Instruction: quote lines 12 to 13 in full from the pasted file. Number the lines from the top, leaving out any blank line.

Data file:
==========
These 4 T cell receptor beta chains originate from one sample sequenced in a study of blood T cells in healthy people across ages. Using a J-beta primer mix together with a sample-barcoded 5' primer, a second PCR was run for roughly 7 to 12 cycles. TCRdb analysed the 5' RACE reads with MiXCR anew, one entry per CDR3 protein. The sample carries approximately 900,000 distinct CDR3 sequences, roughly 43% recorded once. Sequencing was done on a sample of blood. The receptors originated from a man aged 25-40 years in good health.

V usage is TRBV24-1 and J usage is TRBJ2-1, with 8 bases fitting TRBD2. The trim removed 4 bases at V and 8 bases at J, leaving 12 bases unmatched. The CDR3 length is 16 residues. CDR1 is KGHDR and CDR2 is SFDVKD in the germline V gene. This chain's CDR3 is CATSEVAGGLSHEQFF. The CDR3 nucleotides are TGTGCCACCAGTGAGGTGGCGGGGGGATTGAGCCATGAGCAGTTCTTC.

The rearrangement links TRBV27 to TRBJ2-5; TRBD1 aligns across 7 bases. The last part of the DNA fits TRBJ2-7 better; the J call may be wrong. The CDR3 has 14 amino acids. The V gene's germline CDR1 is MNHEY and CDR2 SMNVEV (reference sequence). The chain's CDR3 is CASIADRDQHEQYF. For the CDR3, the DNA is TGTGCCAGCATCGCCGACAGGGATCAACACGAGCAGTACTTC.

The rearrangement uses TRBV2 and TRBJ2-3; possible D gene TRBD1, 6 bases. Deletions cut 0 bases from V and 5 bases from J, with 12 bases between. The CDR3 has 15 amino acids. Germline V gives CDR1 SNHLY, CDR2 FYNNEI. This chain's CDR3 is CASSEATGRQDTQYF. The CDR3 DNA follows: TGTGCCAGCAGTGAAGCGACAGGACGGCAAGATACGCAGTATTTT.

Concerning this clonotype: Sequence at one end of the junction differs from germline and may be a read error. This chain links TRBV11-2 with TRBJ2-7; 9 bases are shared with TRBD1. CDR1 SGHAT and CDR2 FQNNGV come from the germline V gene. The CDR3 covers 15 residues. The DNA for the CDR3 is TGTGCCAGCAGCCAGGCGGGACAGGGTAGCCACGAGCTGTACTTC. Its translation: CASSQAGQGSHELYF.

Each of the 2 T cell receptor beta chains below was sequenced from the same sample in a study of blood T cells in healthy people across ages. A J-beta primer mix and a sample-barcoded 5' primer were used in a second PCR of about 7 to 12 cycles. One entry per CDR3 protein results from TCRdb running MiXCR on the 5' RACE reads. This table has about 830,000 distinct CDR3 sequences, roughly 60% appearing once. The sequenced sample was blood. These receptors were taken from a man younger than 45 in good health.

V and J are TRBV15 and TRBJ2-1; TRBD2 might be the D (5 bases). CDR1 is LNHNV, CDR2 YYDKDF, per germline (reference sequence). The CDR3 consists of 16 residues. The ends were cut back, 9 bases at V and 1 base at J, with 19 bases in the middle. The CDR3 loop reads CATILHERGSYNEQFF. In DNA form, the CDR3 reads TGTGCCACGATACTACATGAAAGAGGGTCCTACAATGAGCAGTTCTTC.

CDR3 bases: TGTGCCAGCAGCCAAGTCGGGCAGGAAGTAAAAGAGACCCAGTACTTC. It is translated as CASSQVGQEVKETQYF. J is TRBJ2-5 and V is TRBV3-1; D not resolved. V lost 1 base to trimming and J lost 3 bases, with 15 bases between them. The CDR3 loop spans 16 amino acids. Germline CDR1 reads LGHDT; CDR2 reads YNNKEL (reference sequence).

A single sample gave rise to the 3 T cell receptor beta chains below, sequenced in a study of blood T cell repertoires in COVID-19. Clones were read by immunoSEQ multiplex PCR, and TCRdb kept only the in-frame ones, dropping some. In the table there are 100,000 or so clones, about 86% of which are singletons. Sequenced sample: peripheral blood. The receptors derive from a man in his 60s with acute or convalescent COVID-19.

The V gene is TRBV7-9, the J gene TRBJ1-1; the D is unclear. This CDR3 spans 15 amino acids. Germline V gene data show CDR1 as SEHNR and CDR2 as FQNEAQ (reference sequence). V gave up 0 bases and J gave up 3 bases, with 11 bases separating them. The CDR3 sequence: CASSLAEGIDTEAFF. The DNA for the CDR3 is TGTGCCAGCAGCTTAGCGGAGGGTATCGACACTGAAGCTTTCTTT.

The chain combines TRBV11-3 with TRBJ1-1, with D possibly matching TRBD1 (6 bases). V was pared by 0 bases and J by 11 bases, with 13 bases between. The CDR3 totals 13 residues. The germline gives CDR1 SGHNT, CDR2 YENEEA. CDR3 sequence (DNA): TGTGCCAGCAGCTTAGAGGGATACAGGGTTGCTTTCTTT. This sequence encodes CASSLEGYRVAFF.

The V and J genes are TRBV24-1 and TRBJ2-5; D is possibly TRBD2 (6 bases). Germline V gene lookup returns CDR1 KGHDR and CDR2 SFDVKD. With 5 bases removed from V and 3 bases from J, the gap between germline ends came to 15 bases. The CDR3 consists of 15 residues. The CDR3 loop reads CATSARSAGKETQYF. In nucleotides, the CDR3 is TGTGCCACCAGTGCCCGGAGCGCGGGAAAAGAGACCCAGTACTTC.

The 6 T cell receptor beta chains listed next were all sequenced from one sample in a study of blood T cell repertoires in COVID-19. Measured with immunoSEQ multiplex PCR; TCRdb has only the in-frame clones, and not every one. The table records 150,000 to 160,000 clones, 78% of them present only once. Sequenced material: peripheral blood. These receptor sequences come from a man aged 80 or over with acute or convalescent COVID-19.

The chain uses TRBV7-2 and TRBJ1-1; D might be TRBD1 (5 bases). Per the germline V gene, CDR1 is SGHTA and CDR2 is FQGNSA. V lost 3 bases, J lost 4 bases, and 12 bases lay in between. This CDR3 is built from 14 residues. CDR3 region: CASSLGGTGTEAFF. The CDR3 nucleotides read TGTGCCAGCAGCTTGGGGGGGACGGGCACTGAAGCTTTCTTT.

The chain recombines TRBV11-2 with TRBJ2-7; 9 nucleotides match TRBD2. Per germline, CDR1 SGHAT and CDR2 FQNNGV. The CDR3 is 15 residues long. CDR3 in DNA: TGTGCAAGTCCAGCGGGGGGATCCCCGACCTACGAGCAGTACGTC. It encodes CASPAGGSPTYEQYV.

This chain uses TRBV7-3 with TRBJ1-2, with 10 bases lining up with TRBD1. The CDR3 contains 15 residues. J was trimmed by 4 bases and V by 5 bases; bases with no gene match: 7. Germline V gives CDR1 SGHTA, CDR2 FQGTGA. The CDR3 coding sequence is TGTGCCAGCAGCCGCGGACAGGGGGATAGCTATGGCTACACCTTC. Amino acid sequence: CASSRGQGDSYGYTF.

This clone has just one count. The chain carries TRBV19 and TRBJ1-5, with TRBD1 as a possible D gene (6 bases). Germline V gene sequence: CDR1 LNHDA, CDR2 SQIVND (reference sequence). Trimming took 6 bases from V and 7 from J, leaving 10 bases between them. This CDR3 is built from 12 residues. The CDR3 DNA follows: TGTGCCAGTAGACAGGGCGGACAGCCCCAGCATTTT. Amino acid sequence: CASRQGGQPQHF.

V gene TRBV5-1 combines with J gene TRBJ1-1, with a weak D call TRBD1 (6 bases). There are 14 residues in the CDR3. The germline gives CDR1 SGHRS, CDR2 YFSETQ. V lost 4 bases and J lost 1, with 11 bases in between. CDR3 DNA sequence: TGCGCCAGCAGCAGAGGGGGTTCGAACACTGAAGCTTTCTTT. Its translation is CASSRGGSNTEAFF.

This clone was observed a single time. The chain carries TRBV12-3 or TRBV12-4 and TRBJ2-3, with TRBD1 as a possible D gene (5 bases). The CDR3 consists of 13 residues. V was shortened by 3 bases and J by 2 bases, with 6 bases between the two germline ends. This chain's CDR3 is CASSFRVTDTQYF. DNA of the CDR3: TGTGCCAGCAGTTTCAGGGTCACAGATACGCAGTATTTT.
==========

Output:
The V and J genes are TRBV24-1 and TRBJ2-5; D is possibly TRBD2 (6 bases). Germline V gene lookup returns CDR1 KGHDR and CDR2 SFDVKD. With 5 bases removed from V and 3 bases from J, the gap between germline ends came to 15 bases. The CDR3 consists of 15 residues. The CDR3 loop reads CATSARSAGKETQYF. In nucleotides, the CDR3 is TGTGCCACCAGTGCCCGGAGCGCGGGAAAAGAGACCCAGTACTTC.

The 6 T cell receptor beta chains listed next were all sequenced from one sample in a study of blood T cell repertoires in COVID-19. Measured with immunoSEQ multiplex PCR; TCRdb has only the in-frame clones, and not every one. The table records 150,000 to 160,000 clones, 78% of them present only once. Sequenced material: peripheral blood. These receptor sequences come from a man aged 80 or over with acute or convalescent COVID-19.